"""Final text pre-processing function"""
    return removeStopWords(
        lemmatize(
            removeAscii(
                removePunc(
                    removeLinkUser(
                        myWord.lower()
                    )
                )
            )
        )
    )

Putting it all together

Now that we have all the cleaning steps, we can apply them across all tweets. Here's a function that does exactly this.

In [9]:
def filterTweetList(tweetList):
    """Remove stop words, lemmatize, and clean all tweets"""
    return [[prepText(word) for word
                in tweet.split()
                    if prepText(word) is not None]
                for tweet in tweetList]
In [10]:
cleanKagTweetList = filterTweetList(kagTweets['text'])

A second look

Now that we've cleaned our tweets, let's revisit our first example

In [11]:
cleanKagTweetList[136]
Out[11]:
['rock',
 'making',
 'watch',
 '#oscars',
 'flight',
 '#redcarpet',
 '#oscars',
 '#oscars']

Now the data are ready for processing.

Many algorithms use a similar initial format, which is to

  1. Build a dictionary with all words in the dataset
  2. Store the word counts (using above dictionary) of each tweet in a corpus

Note that in step 2 only the word frequency is used. This is a so-called "bag-of-words" approach, which does not account for ordering of words next to each other. Other analyses like bigrams or trigrams could be used if word ordering was highly conserved.

Because I am looking at unlabeled data, and I want to get intuition for the data, I chose to use Latent Dirichlet Allocation (LDA), a topic modeling approach that probablistically learns the latent (unobserved) topics of a group of documents. There are a couple other algorithms, like LSA, LSI, or TF-IDF, which were either less accurate at predicting similarity or more suited to supervised learning.

Next, build the functions for making the dictionary, corpus, and the LDA model

In [12]:
def makeDict(myTweetList):
    """Create dictionary from list of tokenized documents"""
    return corpora.Dictionary(myTweetList)

def makeCorpus(myTweetList,myDict):
    """Create corpus from list of tokenized documents"""
    return [myDict.doc2bow(tweet) for tweet in myTweetList]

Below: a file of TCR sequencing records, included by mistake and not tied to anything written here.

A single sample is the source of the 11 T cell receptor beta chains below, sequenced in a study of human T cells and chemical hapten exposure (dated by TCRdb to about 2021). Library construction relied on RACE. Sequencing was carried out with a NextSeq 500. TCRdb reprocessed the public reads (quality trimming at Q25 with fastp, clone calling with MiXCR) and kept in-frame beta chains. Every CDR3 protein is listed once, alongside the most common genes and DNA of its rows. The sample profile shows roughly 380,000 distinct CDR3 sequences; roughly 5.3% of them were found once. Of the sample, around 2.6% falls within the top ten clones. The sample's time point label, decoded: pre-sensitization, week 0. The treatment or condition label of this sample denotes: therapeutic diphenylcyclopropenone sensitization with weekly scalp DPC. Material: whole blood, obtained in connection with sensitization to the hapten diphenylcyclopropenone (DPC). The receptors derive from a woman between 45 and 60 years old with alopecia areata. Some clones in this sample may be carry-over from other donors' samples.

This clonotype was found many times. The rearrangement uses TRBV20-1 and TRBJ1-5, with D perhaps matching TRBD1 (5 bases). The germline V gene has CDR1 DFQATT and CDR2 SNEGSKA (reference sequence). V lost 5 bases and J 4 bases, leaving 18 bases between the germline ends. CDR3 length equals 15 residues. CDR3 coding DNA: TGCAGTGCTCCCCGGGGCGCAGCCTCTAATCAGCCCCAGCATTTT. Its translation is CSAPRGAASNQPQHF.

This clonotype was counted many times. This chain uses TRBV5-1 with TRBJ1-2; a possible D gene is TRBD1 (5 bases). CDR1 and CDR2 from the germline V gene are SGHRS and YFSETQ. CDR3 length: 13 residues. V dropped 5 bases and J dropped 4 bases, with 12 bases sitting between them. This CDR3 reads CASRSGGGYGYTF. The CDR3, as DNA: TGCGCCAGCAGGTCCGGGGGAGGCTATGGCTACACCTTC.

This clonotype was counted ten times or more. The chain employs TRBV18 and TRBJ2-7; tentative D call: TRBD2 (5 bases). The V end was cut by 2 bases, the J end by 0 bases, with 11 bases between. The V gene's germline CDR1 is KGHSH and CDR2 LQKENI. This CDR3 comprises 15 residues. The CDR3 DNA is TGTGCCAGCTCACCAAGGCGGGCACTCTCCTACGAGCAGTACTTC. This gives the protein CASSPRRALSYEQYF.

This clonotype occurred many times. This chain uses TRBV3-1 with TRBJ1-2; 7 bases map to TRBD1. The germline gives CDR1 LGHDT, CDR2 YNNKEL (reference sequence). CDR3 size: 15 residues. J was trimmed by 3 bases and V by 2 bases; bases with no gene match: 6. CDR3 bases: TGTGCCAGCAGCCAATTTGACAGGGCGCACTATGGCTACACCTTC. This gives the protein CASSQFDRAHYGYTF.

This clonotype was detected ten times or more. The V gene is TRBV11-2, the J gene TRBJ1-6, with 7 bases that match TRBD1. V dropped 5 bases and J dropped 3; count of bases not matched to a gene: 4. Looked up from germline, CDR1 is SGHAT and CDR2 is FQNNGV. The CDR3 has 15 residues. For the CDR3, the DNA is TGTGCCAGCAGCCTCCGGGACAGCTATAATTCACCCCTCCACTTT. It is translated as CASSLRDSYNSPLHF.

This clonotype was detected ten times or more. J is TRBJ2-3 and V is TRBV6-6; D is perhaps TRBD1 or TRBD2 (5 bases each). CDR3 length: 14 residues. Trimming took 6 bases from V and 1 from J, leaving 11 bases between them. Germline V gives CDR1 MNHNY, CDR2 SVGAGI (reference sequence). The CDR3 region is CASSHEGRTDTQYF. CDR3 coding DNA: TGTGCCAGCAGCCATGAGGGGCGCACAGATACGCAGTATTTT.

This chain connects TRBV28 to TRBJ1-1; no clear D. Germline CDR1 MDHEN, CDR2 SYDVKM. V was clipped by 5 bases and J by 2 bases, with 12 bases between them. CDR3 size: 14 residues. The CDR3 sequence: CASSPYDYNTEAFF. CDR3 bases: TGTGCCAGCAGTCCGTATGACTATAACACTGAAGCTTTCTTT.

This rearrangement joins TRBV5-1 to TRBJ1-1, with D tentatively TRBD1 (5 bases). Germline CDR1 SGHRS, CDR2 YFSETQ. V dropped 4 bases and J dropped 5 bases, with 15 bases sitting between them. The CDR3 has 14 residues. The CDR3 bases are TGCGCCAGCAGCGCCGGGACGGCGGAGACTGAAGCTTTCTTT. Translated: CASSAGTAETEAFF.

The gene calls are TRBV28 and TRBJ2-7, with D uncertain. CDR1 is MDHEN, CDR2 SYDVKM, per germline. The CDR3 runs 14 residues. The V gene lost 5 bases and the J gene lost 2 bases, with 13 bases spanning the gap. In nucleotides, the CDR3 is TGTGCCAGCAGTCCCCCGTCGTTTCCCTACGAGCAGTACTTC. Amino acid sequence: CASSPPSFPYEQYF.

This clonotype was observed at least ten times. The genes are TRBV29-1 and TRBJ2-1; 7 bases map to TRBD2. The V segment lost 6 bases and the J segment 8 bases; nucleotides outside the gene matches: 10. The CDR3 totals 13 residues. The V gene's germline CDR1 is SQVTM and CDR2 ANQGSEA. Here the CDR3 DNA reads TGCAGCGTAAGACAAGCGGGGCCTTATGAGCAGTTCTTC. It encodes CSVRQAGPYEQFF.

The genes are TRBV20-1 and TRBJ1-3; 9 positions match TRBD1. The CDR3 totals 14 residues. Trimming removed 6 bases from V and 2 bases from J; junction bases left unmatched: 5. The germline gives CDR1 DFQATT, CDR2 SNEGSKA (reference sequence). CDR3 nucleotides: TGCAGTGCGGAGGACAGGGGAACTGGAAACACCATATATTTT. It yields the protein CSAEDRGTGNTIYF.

def createLDA(myCorpus, myDictionary,myTopics=50,myPasses=10,myIterations=50,myAlpha=0.001):
    """LDA model call function"""
    return models.LdaMulticore(myCorpus, id2word=myDictionary, num_topics=myTopics, passes=myPasses,
    iterations=myIterations,alpha=myAlpha)

Building models and notes on parameter choices

Below I'm using some pre-generated dictionaries and libraries. This saves substantial computing time. If running this for the first time, run the commented code instead.

Note in the createLDA function, I'n using an alpha parameter of 0.001 and 50 topics. The low number for alpha corresponds to a low number of topics per tweet, since tweets are relatively very short. While increasing the numper of topics decreases the log perplexity, an error metric, I found that this makes it more difficult in interpreting the data. 50 seems to be a good compromise between optimizing accuracy and interpretability.

In [13]:
kagLda = SaveLoad.load('kaggleLDAmodel0201')
kagDict = corpora.Dictionary.load('kaggleDictionary0201.dict')
kagCorpus = corpora.MmCorpus('kaggleCorpus0201.mm')

#"""Create model objects"""
#kagDict   = makeDict(cleanKagTweetList)
#kagCorpus = makeCorpus(cleanKagTweetList, kagDict)
#kagLda = createLDA(kagCorpus, kagDict)

#"""Save model objects"""
#SaveLoad.save(kagLda,'kaggleLDAmodel')
#corpora.MmCorpus.serialize('kaggleCorpus.mm', kagCorpus)
#kagDict.save('kaggleDictionary.dict')

Having built the LDA model

we can visualize our results using the pyLDAvis package. The plot is interactive, try it out! Each circle is a topic and the size represents the abundance of that topic in the corpus. Along with each topic are the associated words that go with it. There's a great video about this as well.

In [14]:
pyLDAvis.enable_notebook()
ldaViz = pyLDAvis.gensim.prepare(kagLda, kagCorpus, kagDict)